By: Staff Writers | Published: August 24th, 2011
Federal health regulators have received a flood of complaints this year about complications with metal-on-metal hip replacement systems.
Since January, the FDA has received more than 5,000 adverse event reports involving metal-on-metal hip problems, according to a New York Times analysis.
Metal-on-metal hip replacement systems are a widely used type of artificial hip, which are designed to last about 15 years. However, complaints suggest that thousands of people are experiencing early failure of the hip implants within a few years of surgery, often leading to additional surgery to replace the hip.
A few years ago, metal-on-metal hip implants accounted for about one-third of the 250,000 hip replacements performed each year in the United States. However, over the past two years, concerns have increased about a risk metal hip replacement complications, resulting in use of the implants dropping to just 5% of the artificial hip market.
Recent research suggests that as the metal hip replacement parts rub against each other, microscopic particles of cobalt and chromium may be shed into the body, which can result in metal poisoning, also known as metallosis. This may result in soft tissue damage, inflammatory reactions, bone loss, genetic damage, asceptic fibrosis, local necrosis or other problems that may lead to the need for a risky hip revision surgery.
In May 2011, the FDA requested artificial hip manufacturers to provide more data on problems with metal poisoning and metal implants.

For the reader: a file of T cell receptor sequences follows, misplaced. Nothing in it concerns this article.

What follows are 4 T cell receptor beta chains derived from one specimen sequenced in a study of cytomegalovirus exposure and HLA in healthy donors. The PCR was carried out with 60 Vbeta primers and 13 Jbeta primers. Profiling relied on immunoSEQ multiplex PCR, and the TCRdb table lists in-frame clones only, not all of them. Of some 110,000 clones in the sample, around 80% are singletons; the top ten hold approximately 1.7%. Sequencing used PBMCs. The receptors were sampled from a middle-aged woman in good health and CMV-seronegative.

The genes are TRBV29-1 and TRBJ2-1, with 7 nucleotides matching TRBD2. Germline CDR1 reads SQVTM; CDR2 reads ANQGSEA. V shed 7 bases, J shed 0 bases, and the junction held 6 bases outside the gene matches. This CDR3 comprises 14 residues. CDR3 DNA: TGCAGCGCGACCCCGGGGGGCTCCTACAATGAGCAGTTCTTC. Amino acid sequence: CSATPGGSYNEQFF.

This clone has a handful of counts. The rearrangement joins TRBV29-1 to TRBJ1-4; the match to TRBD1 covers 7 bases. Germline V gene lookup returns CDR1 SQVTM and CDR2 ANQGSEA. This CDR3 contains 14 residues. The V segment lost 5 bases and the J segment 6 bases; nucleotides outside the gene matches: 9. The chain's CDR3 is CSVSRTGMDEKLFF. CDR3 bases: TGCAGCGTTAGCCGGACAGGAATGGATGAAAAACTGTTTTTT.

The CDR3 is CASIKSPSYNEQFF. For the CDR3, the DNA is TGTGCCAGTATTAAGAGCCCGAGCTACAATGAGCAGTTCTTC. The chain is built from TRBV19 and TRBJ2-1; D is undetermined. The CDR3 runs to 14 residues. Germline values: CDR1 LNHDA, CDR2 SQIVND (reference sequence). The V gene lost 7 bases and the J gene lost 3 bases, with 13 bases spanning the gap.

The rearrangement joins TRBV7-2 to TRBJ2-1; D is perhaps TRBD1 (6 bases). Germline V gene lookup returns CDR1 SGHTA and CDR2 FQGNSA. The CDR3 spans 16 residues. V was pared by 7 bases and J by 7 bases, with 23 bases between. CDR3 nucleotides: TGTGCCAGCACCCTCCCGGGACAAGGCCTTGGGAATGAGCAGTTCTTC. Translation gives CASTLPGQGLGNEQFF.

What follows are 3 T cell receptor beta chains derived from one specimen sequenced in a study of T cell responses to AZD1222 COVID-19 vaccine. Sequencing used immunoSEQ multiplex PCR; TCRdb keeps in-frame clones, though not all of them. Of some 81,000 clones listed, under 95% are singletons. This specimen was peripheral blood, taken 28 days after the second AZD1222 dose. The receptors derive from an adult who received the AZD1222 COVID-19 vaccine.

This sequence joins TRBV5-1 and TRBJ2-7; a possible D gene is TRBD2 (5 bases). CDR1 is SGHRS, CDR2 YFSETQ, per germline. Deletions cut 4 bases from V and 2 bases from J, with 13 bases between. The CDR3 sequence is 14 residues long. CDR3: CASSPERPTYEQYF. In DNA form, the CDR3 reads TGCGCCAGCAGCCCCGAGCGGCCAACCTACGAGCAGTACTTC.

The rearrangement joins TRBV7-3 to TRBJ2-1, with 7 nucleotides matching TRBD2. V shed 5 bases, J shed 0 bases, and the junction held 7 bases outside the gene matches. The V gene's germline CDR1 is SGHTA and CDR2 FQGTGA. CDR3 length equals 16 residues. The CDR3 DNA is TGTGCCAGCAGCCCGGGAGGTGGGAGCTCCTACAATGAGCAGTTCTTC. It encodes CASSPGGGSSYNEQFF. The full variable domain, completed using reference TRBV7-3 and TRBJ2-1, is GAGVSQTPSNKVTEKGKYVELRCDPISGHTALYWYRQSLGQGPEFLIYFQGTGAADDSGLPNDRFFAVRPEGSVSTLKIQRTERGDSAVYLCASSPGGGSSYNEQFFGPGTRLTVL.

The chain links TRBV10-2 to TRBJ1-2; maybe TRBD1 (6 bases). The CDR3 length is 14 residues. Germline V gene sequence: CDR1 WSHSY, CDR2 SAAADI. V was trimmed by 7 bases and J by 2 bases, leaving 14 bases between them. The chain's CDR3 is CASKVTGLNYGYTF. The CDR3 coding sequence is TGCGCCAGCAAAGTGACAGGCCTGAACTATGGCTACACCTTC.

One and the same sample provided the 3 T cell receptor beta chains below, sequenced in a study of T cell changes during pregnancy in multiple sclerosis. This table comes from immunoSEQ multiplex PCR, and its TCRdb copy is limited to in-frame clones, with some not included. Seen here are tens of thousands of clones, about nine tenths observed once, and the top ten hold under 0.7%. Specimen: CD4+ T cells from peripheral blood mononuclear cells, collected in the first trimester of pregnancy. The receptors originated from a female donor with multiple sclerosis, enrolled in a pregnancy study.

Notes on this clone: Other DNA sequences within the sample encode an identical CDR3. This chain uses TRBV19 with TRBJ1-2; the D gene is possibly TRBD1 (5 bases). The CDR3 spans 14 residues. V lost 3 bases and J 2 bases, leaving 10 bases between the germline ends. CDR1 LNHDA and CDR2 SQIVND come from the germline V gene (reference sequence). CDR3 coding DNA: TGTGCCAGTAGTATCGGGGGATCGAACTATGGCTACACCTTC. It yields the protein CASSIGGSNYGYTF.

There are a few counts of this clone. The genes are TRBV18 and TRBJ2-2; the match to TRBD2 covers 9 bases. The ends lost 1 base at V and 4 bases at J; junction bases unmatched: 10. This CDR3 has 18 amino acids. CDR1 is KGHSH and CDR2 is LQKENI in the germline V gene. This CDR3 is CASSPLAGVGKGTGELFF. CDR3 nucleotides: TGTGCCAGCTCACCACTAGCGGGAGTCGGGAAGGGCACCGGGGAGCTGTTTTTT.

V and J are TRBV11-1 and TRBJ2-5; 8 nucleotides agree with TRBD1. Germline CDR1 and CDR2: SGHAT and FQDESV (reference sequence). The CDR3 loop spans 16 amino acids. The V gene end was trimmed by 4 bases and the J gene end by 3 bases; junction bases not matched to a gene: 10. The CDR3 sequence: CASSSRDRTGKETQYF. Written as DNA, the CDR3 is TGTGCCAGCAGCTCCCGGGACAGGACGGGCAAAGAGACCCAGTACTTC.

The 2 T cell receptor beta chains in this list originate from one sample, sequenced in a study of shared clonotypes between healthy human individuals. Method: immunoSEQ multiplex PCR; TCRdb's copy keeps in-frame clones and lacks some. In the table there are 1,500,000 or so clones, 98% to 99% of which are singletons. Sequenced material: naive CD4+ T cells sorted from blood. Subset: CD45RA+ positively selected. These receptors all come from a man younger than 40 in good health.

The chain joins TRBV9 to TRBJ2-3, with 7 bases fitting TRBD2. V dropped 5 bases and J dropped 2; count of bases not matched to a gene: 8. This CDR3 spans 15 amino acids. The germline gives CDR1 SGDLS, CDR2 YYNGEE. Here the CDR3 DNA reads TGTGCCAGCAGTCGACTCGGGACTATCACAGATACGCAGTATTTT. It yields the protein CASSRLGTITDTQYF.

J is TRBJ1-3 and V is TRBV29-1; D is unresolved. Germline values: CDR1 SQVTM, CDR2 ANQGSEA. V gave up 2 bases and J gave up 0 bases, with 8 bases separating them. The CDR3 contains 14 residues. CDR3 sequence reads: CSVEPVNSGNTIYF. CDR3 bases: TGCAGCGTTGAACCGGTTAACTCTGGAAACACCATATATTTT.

It is generally believed that only about 1% to 10% of all complications associated with medical devices are ever reported to the FDA. Therefore, it is likely that the reports identified by the New York Times involving problems with metal-on-metal hip replacements only represent a small portion of the actual injuries suffered.
Problems with DePuy’s ASR hip replacement systems accounted for about 75% of the metal-on-metal hip complications reported to the FDA this year.
A DePuy ASR hip recall was issued last August, involving more than 90,000 components sold throughout the world. There have been about 7,500 reports of DePuy ASR hip complications since 2007.
More than 1,000 people have already filed a DePuy ASR hip replacement lawsuit as a result of complications caused by the recalled system. DePuy Orthopaedics also faces a growing number of DePuy Pinnacle hip lawsuits filed as a result of problems associated with their other metal-on-metal artificial hip implant. Although a DePuy Pinnacle hip recall has not been issued, lawsuits allege that the older system features similar design defects that increase the risk of early loosening or failure.